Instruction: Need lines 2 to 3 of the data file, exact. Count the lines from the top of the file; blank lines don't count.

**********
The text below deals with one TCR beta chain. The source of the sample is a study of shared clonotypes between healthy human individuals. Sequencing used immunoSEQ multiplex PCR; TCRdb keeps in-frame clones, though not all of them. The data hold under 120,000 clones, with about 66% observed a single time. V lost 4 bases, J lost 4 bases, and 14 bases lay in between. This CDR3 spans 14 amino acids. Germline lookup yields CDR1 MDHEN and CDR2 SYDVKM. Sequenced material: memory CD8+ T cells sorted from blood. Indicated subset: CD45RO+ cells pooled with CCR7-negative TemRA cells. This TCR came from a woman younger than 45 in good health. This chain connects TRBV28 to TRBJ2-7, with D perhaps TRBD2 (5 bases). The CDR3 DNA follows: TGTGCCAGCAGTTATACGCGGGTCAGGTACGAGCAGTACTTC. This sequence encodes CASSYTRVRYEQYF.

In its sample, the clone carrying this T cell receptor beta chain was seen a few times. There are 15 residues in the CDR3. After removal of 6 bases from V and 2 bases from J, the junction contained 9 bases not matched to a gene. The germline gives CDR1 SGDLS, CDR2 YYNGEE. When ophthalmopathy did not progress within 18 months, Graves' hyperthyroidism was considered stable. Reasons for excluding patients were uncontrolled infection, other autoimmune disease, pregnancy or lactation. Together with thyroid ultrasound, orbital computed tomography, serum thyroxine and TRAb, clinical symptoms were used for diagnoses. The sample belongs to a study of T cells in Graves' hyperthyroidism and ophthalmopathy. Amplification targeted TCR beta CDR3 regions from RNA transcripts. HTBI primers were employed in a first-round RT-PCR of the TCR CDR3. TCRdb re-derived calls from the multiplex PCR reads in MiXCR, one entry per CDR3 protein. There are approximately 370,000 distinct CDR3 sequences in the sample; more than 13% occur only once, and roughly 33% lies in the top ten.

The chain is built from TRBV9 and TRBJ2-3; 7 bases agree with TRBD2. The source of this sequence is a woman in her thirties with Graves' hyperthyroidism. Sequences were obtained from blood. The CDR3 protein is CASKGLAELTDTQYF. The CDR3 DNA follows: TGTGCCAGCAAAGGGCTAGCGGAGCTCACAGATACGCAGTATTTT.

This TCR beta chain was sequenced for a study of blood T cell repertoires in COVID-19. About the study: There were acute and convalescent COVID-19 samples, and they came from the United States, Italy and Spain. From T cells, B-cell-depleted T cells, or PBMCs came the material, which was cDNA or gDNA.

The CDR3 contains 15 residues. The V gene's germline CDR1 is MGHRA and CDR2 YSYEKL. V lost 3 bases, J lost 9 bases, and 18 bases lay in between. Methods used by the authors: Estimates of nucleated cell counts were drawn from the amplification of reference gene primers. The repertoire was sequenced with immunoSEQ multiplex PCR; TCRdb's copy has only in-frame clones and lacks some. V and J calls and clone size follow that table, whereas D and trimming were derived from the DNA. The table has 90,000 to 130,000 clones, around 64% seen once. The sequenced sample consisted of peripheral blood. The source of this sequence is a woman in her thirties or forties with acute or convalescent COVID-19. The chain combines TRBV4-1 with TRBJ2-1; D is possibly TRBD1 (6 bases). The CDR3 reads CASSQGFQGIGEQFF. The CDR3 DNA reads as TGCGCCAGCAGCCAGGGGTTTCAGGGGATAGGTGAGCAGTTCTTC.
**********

In its sample, the clone carrying this T cell receptor beta chain was seen a few times. There are 15 residues in the CDR3. After removal of 6 bases from V and 2 bases from J, the junction contained 9 bases not matched to a gene. The germline gives CDR1 SGDLS, CDR2 YYNGEE. When ophthalmopathy did not progress within 18 months, Graves' hyperthyroidism was considered stable. Reasons for excluding patients were uncontrolled infection, other autoimmune disease, pregnancy or lactation. Together with thyroid ultrasound, orbital computed tomography, serum thyroxine and TRAb, clinical symptoms were used for diagnoses. The sample belongs to a study of T cells in Graves' hyperthyroidism and ophthalmopathy. Amplification targeted TCR beta CDR3 regions from RNA transcripts. HTBI primers were employed in a first-round RT-PCR of the TCR CDR3. TCRdb re-derived calls from the multiplex PCR reads in MiXCR, one entry per CDR3 protein. There are approximately 370,000 distinct CDR3 sequences in the sample; more than 13% occur only once, and roughly 33% lies in the top ten.

The chain is built from TRBV9 and TRBJ2-3; 7 bases agree with TRBD2. The source of this sequence is a woman in her thirties with Graves' hyperthyroidism. Sequences were obtained from blood. The CDR3 protein is CASKGLAELTDTQYF. The CDR3 DNA follows: TGTGCCAGCAAAGGGCTAGCGGAGCTCACAGATACGCAGTATTTT.